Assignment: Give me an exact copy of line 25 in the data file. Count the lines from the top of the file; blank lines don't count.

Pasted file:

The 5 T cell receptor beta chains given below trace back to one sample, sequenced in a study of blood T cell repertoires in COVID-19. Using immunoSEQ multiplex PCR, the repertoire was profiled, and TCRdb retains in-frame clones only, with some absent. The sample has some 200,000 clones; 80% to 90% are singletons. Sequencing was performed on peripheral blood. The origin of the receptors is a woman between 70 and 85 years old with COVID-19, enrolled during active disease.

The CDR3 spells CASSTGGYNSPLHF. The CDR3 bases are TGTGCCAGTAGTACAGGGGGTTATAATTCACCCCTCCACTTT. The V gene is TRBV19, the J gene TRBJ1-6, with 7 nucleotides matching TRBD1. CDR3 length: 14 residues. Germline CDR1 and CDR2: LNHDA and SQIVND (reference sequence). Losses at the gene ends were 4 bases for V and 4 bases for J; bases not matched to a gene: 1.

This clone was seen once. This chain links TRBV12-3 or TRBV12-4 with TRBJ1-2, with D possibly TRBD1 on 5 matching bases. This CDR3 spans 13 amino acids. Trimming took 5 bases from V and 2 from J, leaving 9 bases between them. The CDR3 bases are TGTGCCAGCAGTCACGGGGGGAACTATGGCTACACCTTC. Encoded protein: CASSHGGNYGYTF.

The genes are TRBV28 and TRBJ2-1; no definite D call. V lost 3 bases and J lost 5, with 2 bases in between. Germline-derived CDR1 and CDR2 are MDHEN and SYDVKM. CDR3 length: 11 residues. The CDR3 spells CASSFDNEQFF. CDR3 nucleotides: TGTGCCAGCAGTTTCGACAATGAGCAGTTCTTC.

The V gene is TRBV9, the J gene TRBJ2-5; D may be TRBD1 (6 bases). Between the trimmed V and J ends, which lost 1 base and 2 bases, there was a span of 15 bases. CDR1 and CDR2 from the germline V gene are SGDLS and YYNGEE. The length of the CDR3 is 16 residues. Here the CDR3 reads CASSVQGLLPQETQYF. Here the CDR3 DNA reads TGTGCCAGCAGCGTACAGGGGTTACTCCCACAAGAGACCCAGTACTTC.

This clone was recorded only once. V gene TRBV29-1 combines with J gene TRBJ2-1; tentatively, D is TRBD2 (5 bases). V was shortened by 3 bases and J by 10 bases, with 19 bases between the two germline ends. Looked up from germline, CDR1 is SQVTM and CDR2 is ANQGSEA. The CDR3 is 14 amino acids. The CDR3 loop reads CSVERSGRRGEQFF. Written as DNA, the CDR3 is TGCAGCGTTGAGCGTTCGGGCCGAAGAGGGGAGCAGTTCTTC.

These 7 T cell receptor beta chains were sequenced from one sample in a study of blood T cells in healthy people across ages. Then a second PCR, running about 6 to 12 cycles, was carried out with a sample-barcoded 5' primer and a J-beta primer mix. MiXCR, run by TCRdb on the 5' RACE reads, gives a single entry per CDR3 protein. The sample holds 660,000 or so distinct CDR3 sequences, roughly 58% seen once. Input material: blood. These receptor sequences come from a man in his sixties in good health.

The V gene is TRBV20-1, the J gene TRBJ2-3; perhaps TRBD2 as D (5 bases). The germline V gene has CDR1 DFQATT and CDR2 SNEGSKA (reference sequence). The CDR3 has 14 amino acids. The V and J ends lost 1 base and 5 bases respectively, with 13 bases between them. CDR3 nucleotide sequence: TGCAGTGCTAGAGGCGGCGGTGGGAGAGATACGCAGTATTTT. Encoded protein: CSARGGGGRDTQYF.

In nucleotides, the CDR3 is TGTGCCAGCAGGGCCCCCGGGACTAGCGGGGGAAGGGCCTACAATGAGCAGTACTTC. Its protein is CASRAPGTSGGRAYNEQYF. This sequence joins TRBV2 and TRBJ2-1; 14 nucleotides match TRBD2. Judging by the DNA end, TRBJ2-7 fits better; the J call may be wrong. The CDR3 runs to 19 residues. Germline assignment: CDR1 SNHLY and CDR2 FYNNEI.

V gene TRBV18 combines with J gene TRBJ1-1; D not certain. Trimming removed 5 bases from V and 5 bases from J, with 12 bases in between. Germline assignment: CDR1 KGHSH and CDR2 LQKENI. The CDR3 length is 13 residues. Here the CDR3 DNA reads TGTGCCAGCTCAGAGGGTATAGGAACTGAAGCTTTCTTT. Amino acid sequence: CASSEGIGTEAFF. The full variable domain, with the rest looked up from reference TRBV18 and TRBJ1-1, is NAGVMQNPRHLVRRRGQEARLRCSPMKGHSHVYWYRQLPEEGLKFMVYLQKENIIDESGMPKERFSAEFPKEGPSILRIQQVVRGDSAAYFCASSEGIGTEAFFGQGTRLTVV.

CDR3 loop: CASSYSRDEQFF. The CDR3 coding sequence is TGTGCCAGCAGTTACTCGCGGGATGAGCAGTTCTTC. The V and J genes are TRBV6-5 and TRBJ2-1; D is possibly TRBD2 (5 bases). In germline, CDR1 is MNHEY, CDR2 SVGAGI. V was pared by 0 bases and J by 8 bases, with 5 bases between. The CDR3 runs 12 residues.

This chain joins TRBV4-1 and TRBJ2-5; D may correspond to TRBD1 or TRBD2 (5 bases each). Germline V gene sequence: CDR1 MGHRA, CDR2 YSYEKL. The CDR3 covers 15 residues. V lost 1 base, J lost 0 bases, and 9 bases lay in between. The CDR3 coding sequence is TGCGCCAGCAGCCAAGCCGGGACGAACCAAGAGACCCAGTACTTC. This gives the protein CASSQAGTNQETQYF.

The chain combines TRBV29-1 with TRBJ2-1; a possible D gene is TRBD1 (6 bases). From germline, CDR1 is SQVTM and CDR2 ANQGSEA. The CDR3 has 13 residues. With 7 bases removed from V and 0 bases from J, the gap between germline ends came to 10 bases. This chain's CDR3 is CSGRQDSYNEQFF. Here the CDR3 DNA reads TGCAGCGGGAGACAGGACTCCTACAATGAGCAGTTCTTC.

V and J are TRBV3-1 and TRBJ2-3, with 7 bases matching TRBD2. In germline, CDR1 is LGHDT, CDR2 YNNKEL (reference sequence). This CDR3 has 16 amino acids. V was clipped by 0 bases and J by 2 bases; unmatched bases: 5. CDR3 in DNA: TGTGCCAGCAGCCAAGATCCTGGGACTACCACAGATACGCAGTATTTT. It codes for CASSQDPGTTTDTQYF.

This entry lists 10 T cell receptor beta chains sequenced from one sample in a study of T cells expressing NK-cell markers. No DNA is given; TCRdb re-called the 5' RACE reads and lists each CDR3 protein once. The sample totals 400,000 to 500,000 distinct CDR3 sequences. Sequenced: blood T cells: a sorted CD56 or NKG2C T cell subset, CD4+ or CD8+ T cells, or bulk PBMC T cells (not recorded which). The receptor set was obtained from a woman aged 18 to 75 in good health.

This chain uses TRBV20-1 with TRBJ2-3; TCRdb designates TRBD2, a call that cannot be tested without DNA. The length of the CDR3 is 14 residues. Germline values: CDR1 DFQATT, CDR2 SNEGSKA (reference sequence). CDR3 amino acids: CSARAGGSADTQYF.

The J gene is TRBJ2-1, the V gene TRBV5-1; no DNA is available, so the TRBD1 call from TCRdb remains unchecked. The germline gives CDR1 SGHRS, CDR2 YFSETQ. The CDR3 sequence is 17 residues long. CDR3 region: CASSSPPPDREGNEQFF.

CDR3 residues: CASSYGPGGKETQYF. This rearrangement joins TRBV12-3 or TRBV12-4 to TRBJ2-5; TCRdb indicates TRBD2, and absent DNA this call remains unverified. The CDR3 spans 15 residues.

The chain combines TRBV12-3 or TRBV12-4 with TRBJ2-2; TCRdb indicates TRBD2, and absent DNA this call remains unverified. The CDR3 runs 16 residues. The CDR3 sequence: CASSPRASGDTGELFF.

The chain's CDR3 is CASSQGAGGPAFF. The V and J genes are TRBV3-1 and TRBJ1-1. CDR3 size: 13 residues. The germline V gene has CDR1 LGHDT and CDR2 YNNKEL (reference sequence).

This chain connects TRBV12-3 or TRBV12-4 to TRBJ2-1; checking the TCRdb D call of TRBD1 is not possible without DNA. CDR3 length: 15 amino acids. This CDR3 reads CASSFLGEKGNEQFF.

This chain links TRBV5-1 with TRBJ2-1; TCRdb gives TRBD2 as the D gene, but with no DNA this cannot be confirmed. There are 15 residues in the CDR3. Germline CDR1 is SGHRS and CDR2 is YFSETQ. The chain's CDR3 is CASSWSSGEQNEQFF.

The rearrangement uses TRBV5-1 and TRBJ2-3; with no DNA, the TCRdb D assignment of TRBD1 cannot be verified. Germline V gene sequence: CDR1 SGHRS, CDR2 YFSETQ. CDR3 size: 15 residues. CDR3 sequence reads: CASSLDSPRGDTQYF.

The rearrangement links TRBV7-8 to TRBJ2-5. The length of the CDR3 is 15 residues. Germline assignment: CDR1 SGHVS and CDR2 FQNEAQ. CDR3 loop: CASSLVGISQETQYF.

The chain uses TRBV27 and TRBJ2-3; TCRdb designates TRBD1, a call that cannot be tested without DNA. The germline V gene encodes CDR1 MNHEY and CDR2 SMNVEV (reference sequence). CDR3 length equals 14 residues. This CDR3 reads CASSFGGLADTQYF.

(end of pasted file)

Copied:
The chain uses TRBV27 and TRBJ2-3; TCRdb designates TRBD1, a call that cannot be tested without DNA. The germline V gene encodes CDR1 MNHEY and CDR2 SMNVEV (reference sequence). CDR3 length equals 14 residues. This CDR3 reads CASSFGGLADTQYF.